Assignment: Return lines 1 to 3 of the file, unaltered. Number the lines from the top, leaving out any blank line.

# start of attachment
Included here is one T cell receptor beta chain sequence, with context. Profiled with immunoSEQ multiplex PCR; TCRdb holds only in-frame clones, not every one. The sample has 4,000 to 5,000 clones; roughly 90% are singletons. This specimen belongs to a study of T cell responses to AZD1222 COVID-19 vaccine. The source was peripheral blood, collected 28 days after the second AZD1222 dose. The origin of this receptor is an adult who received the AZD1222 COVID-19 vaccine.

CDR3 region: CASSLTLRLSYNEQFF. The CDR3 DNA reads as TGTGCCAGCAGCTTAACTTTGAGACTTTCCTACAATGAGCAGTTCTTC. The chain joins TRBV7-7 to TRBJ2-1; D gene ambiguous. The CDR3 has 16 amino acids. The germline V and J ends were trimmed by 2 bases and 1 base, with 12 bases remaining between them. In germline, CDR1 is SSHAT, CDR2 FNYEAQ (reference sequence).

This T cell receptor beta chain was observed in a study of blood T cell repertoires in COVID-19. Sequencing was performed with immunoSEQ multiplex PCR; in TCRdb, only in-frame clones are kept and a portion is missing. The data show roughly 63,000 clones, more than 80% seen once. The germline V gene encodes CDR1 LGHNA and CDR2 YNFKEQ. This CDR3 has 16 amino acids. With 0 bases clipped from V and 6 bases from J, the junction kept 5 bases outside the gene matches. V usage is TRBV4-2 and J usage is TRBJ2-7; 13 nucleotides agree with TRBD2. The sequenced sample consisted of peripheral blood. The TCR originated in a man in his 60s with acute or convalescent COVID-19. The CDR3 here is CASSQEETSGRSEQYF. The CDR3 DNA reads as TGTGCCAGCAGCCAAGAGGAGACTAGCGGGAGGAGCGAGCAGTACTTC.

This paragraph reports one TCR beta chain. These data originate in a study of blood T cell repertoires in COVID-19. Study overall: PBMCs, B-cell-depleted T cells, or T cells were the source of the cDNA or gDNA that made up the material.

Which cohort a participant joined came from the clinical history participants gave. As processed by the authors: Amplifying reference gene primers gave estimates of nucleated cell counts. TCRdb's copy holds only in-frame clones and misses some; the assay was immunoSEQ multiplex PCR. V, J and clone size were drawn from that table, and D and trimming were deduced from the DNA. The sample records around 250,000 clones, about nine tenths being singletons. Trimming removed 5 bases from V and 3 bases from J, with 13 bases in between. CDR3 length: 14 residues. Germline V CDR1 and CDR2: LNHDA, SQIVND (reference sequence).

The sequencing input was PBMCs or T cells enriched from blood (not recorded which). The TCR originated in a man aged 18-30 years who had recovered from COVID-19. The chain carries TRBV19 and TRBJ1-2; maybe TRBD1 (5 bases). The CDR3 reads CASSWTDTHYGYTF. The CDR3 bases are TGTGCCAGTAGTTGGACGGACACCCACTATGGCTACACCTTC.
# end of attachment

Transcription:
Included here is one T cell receptor beta chain sequence, with context. Profiled with immunoSEQ multiplex PCR; TCRdb holds only in-frame clones, not every one. The sample has 4,000 to 5,000 clones; roughly 90% are singletons. This specimen belongs to a study of T cell responses to AZD1222 COVID-19 vaccine. The source was peripheral blood, collected 28 days after the second AZD1222 dose. The origin of this receptor is an adult who received the AZD1222 COVID-19 vaccine.

CDR3 region: CASSLTLRLSYNEQFF. The CDR3 DNA reads as TGTGCCAGCAGCTTAACTTTGAGACTTTCCTACAATGAGCAGTTCTTC. The chain joins TRBV7-7 to TRBJ2-1; D gene ambiguous. The CDR3 has 16 amino acids. The germline V and J ends were trimmed by 2 bases and 1 base, with 12 bases remaining between them. In germline, CDR1 is SSHAT, CDR2 FNYEAQ (reference sequence).

This T cell receptor beta chain was observed in a study of blood T cell repertoires in COVID-19. Sequencing was performed with immunoSEQ multiplex PCR; in TCRdb, only in-frame clones are kept and a portion is missing. The data show roughly 63,000 clones, more than 80% seen once. The germline V gene encodes CDR1 LGHNA and CDR2 YNFKEQ. This CDR3 has 16 amino acids. With 0 bases clipped from V and 6 bases from J, the junction kept 5 bases outside the gene matches. V usage is TRBV4-2 and J usage is TRBJ2-7; 13 nucleotides agree with TRBD2. The sequenced sample consisted of peripheral blood. The TCR originated in a man in his 60s with acute or convalescent COVID-19. The CDR3 here is CASSQEETSGRSEQYF. The CDR3 DNA reads as TGTGCCAGCAGCCAAGAGGAGACTAGCGGGAGGAGCGAGCAGTACTTC.